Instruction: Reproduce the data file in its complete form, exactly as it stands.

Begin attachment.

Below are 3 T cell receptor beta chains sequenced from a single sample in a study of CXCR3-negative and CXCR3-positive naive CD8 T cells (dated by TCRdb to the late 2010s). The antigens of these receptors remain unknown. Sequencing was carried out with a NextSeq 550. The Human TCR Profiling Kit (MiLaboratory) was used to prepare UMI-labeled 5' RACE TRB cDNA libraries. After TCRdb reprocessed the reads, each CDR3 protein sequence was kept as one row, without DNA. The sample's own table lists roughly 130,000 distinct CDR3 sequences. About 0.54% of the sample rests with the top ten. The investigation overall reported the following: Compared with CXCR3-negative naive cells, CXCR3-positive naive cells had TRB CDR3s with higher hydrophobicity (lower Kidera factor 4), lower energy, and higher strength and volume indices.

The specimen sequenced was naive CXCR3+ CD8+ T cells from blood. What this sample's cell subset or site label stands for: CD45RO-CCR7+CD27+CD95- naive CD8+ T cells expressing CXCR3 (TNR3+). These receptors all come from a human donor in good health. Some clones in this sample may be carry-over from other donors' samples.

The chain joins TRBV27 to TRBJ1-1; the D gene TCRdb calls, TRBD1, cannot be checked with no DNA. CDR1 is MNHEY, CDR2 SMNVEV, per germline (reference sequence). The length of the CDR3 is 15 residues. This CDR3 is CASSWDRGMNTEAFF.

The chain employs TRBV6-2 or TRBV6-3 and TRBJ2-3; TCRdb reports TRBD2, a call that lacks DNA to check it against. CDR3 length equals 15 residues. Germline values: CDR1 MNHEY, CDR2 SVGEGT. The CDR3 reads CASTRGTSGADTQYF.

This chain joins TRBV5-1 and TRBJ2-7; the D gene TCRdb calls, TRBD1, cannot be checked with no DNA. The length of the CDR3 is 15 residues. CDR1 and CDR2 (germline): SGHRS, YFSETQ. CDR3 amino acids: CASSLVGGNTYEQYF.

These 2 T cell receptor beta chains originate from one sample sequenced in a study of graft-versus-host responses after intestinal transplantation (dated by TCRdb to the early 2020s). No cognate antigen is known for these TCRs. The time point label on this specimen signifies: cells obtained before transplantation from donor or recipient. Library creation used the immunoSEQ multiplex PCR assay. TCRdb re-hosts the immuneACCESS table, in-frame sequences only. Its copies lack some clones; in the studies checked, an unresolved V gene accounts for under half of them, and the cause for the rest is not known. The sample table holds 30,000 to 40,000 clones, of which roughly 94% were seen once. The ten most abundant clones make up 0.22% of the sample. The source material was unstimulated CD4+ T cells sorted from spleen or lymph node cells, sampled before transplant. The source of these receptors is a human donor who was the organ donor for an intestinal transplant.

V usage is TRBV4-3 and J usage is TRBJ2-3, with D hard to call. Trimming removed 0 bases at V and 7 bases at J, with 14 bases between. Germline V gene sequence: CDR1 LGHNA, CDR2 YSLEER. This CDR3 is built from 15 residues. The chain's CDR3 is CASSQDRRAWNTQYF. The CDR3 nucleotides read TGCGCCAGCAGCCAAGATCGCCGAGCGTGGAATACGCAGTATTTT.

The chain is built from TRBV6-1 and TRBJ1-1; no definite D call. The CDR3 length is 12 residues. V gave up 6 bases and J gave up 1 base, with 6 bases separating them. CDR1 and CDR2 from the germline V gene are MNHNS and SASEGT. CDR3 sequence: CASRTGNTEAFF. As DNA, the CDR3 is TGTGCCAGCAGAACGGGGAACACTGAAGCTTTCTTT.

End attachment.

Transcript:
Below are 3 T cell receptor beta chains sequenced from a single sample in a study of CXCR3-negative and CXCR3-positive naive CD8 T cells (dated by TCRdb to the late 2010s). The antigens of these receptors remain unknown. Sequencing was carried out with a NextSeq 550. The Human TCR Profiling Kit (MiLaboratory) was used to prepare UMI-labeled 5' RACE TRB cDNA libraries. After TCRdb reprocessed the reads, each CDR3 protein sequence was kept as one row, without DNA. The sample's own table lists roughly 130,000 distinct CDR3 sequences. About 0.54% of the sample rests with the top ten. The investigation overall reported the following: Compared with CXCR3-negative naive cells, CXCR3-positive naive cells had TRB CDR3s with higher hydrophobicity (lower Kidera factor 4), lower energy, and higher strength and volume indices.

The specimen sequenced was naive CXCR3+ CD8+ T cells from blood. What this sample's cell subset or site label stands for: CD45RO-CCR7+CD27+CD95- naive CD8+ T cells expressing CXCR3 (TNR3+). These receptors all come from a human donor in good health. Some clones in this sample may be carry-over from other donors' samples.

The chain joins TRBV27 to TRBJ1-1; the D gene TCRdb calls, TRBD1, cannot be checked with no DNA. CDR1 is MNHEY, CDR2 SMNVEV, per germline (reference sequence). The length of the CDR3 is 15 residues. This CDR3 is CASSWDRGMNTEAFF.

The chain employs TRBV6-2 or TRBV6-3 and TRBJ2-3; TCRdb reports TRBD2, a call that lacks DNA to check it against. CDR3 length equals 15 residues. Germline values: CDR1 MNHEY, CDR2 SVGEGT. The CDR3 reads CASTRGTSGADTQYF.

This chain joins TRBV5-1 and TRBJ2-7; the D gene TCRdb calls, TRBD1, cannot be checked with no DNA. The length of the CDR3 is 15 residues. CDR1 and CDR2 (germline): SGHRS, YFSETQ. CDR3 amino acids: CASSLVGGNTYEQYF.

These 2 T cell receptor beta chains originate from one sample sequenced in a study of graft-versus-host responses after intestinal transplantation (dated by TCRdb to the early 2020s). No cognate antigen is known for these TCRs. The time point label on this specimen signifies: cells obtained before transplantation from donor or recipient. Library creation used the immunoSEQ multiplex PCR assay. TCRdb re-hosts the immuneACCESS table, in-frame sequences only. Its copies lack some clones; in the studies checked, an unresolved V gene accounts for under half of them, and the cause for the rest is not known. The sample table holds 30,000 to 40,000 clones, of which roughly 94% were seen once. The ten most abundant clones make up 0.22% of the sample. The source material was unstimulated CD4+ T cells sorted from spleen or lymph node cells, sampled before transplant. The source of these receptors is a human donor who was the organ donor for an intestinal transplant.

V usage is TRBV4-3 and J usage is TRBJ2-3, with D hard to call. Trimming removed 0 bases at V and 7 bases at J, with 14 bases between. Germline V gene sequence: CDR1 LGHNA, CDR2 YSLEER. This CDR3 is built from 15 residues. The chain's CDR3 is CASSQDRRAWNTQYF. The CDR3 nucleotides read TGCGCCAGCAGCCAAGATCGCCGAGCGTGGAATACGCAGTATTTT.

The chain is built from TRBV6-1 and TRBJ1-1; no definite D call. The CDR3 length is 12 residues. V gave up 6 bases and J gave up 1 base, with 6 bases separating them. CDR1 and CDR2 from the germline V gene are MNHNS and SASEGT. CDR3 sequence: CASRTGNTEAFF. As DNA, the CDR3 is TGTGCCAGCAGAACGGGGAACACTGAAGCTTTCTTT.